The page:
Sunday, November 17, 2013


Oh, Oh, Obama!
The President is having a hard time of it. The New Health Care law is not working as promised. Our supposed allies are furious at US spying on their leaders. Our Mideast policy has everyone saying that Obama is indecisive and a wimp. In politics—still a male dominated occupation—being a wimp is a lot worse than being slightly unhinged like some of the Tea Party folks or intellectually challenged like our previous president.
The problems of the Health Care law are many. The failure of the computer system looks on the outside like sheer incompetence. But it may well be worse than that. In Massachusetts, a private software company had a very large contract to overhaul the unemployment payment system. After spending a lot of money the State got a system that was not, and still is not working. That is only a few years after the Speaker of the Massachusetts House of Representatives went to prison for corruption, involving another software contract that ended with a system that did not work. It is not being paranoid to wonder whether the architects of the Health Care Enrollment web-sites also profited from being good buddies or even financial benefactors of the bureaucrats in charge of the computer portions of the new health care system.
But this is of course only one of the problems of the health care law. Premiums vary from state to state because different private insurance companies are involved. In many places citizens have a dizzying number of different health plans to choose from, each pretty inscrutable because the for-profit companies that sell those plans, are quite willing to mislead their customers. Recently many persons who have had insurance they were satisfied with, had their policies canceled, in spite of Obama's promise that that would not happen. His excuse: it was not the government that canceled the plans but private insurers. But private insurers are the main sellers of insurance. Only the poor are insured by the government, through Medicaid, and the elderly get a portion of their insurance from the government.
But all these problems are a direct result of cobbling together a government program that will enable private, for-profit companies to sell more and more expensive insurance. Obama answers in the affirmative when asked whether it is legitimate for insurance companies, drug companies, hospitals and doctors to make, in some cases, obscene profits off the illness and suffering of their fellow citizens, That is no surprise. When he was first elected, Obama surrounded himself with people closely involved in the wheeling and dealing by bankers and financial speculators who caused the current recession.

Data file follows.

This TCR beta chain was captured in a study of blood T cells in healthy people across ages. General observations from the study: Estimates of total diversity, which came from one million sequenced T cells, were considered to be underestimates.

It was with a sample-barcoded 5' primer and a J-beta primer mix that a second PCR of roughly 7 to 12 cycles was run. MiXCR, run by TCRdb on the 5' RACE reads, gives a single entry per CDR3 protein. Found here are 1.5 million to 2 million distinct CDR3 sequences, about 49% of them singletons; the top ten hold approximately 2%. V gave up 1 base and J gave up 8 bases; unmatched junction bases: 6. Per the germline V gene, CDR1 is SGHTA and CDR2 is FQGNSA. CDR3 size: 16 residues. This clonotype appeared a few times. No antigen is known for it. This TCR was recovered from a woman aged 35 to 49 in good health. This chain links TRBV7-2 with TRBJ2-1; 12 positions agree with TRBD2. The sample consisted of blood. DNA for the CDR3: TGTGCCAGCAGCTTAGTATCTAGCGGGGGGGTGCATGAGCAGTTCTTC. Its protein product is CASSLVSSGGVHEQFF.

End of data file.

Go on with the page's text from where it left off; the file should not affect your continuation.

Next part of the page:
Obama appears indecisive. He never says to anyone: “Get thee behind me, Satan.” He is always willing to make accommodations, complicated deals even where his partners are dangerous and quite unscrupulous.
In foreign policy, where Obama is being roundly attacked by everyone, I think we must actually acknowledge that his willingness to negotiate and make deals is to everyone's advantage. He is acting with admirable caution and patience and is, most likely, doing much better than his predecessors and the senators who are grandstanding and accusing him of having no strategic vision.
His critics accuse him of not having a “strategy” – a clear-cut plan like a paint-by-the-numbers picture where you do one thing, and another, to reach a pre-established goal. An example of “having a strategy” was going to Afghanistan and telling the government there to give us Osama bin Laden. If not, we said, we destroy your country. Instead of handing over Osama, as we demanded, they wanted to negotiate. We, however, followed our plan and destroyed their country.
In retrospect that is not really such an admirable method for doing foreign policy. A bit of flexibility would have been really useful.
Obama, by contrast, is cautious and flexible. In very complicated situations with many players and shifting balances of power, he is ready to change his tack when he sees in negotiations a more peaceful, a less destructive possibility. Instead of bombing Syria, he now has people trying to find and destroy its chemical weapons. Instead of continuing harsh talk and treatment of Iran, there are now negotiations about the Iranian nuclear project.
For the sake of peace, he is willing to be accused of being a wimp. One must to admire that.
What Obama fails to see is that the private insurance industry, Wall Street, the banks, and the panoply of government security agencies are a greater threat to our liberties than Syria's poison gas and Iran's nuclear fuel production. While it is the better part of wisdom to negotiate with Iran and Syria, it is a serious error to invite the insurance companies into an expanded national healthcare scheme or to place Wall Street bankers in charge of national economic policy.
If you can persuade the armed gunmen about to invade your house to go away, you have done a great and good thing. If you invite the termites to eat up your house from the inside, you have gone too far with being conciliatory.